Biden courts Latino voters in 1st trip to Florida as nominee
KISSIMMEE, Fla. (AP) — Joe Biden made his first trip to Florida as the Democratic presidential nominee on Tuesday with an urgent mission to boost support among Latinos who could decide the election in one of the nation’s fiercest battleground states.
“More than any other time, the Hispanic community, Latino community holds in the palm of their hand the destiny of this country,” Biden said during a Hispanic Heritage Month kickoff event in Kissimmee. “You can decide the direction of this country.”
A win for Biden in Florida would dramatically narrow Trump’s path to reelection. But in a state where elections are often decided by a percentage point, there are mounting concerns that Biden may be slipping, particularly with the state’s influential Latino voters.
An NBC-Marist poll released last week found Latinos in the state about evenly divided between Biden and Trump. Democrat Hillary Clinton led Trump by a 59% to 36% margin among Latinos in the same poll in 2016 — and Trump won Florida by about 1 percentage point.
To regain lost ground, Biden made the case Tuesday night that he would be a better president for Hispanics than Trump, touting his commitment to immigration reform and a new plan to support Puerto Rico’s economy.
Police leaders pressed Rochester to keep Prude video secret
Rochester police commanders urged city officials to hold off on publicly releasing body camera footage of Daniel Prude’s suffocation death because they feared violent blowback if the video came out during nationwide protests over the police killing of George Floyd, newly released emails show.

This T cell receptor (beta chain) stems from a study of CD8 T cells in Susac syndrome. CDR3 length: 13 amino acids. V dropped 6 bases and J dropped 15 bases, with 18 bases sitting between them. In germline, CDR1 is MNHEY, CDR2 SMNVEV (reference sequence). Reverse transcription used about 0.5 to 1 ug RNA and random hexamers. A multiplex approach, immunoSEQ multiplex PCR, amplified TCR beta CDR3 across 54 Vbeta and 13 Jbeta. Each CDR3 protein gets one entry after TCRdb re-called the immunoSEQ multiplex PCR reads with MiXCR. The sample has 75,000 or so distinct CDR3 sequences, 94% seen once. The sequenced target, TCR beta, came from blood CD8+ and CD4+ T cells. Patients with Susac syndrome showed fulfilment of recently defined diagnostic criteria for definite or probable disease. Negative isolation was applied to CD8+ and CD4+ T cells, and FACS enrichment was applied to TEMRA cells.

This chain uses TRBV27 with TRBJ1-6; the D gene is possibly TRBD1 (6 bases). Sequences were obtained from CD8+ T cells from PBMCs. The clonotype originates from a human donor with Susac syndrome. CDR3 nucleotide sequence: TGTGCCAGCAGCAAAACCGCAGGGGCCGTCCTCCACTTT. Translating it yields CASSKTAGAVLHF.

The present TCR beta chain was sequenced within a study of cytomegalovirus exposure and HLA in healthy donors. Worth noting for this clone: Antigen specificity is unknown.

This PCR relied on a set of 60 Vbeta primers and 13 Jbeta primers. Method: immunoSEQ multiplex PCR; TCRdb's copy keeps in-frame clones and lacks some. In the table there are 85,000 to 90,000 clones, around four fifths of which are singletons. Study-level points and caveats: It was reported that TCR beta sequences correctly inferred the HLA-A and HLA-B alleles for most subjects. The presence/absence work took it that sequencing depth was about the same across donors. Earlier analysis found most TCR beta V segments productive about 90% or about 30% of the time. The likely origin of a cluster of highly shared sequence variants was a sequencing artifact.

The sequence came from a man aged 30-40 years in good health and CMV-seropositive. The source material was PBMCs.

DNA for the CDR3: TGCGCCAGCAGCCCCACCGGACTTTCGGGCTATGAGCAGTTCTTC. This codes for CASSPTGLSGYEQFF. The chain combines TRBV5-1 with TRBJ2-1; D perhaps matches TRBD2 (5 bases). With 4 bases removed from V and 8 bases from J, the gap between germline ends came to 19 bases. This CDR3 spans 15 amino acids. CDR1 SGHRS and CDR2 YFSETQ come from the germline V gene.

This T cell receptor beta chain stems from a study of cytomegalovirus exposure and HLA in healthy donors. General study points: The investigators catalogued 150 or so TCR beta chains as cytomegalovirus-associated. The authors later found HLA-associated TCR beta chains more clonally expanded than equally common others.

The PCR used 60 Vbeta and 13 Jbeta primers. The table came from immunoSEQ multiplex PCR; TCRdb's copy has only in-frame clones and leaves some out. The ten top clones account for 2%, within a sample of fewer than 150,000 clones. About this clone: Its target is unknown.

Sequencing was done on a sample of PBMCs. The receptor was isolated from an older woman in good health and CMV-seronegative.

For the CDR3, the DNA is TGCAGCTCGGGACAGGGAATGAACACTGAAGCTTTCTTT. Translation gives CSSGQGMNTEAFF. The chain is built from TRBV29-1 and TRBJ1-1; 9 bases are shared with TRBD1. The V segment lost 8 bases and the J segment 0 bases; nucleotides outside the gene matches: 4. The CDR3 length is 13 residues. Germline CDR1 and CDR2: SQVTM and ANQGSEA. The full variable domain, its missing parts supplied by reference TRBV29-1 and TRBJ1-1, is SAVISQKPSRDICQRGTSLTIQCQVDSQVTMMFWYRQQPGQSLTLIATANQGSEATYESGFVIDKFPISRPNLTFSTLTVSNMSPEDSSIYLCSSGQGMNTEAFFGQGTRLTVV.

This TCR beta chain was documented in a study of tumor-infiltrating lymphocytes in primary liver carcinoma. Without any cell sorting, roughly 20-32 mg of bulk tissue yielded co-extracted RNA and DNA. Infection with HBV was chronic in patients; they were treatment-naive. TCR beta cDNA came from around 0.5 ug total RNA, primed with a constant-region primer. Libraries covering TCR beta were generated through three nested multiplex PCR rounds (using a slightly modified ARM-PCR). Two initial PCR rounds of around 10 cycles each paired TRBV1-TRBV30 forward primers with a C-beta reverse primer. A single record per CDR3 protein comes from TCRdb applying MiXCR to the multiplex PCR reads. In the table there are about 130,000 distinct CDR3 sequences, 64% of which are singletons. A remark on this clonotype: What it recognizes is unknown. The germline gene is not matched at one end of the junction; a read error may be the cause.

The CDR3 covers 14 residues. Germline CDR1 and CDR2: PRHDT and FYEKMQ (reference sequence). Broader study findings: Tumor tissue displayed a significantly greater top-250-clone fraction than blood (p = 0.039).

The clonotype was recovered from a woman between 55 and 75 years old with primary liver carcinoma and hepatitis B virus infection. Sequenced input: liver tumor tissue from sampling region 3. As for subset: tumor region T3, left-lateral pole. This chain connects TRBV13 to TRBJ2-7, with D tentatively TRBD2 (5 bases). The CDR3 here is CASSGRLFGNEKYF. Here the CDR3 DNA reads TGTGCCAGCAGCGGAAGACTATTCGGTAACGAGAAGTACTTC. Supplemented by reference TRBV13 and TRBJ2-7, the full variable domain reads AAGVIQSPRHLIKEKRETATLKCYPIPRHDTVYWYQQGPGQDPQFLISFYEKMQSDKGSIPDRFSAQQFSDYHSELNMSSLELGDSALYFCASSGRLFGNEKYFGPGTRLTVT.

Deputy Chief Mark Simmons cited the “current climate” in the city and the nation in a June 4 email advising then-Chief La’ron Singletary to press the city’s lawyers to deny a Prude family lawyer’s public records request for the footage of the March 23 encounter that led to his death.
The video, finally made public by Prude’s family on Sept. 4, shows Prude handcuffed and naked with a spit hood over his head as an officer pushes his face against the ground, while another officer presses a knee to his back. The officers held him down for about two minutes until he stopped breathing. He was taken off life support a week later.
“We certainly do not want people to misinterpret the officers’ actions and conflate this incident with any recent killings of unarmed black men by law enforcement nationally,” Simmons wrote. “That would simply be a false narrative, and could create animosity and potentially violent blow back in this community as a result.”
The Western New York city released the emails, police reports and other documents on Monday as Mayor Lovely Warren fired Singletary and suspended Corporation Counsel Tim Curtin and Communications Director Justin Roj without pay for 30 days amid continuing fallout from Prude’s death. Simmons was named interim chief of the police department.
Experts worry as US virus restrictions are eased or violated
PROVIDENCE, R.I. (AP) — State and local officials around the U.S. are rolling back social-distancing rules again after an abortive effort over the summer, allowing bars, restaurants and gyms to open. Fans are gathering mask-free at football games. President Donald Trump is holding crowded indoor rallies.
While some Americans may see such things as a welcome step closer to normal, public health experts warn the U.S. is setting itself up for failure — again.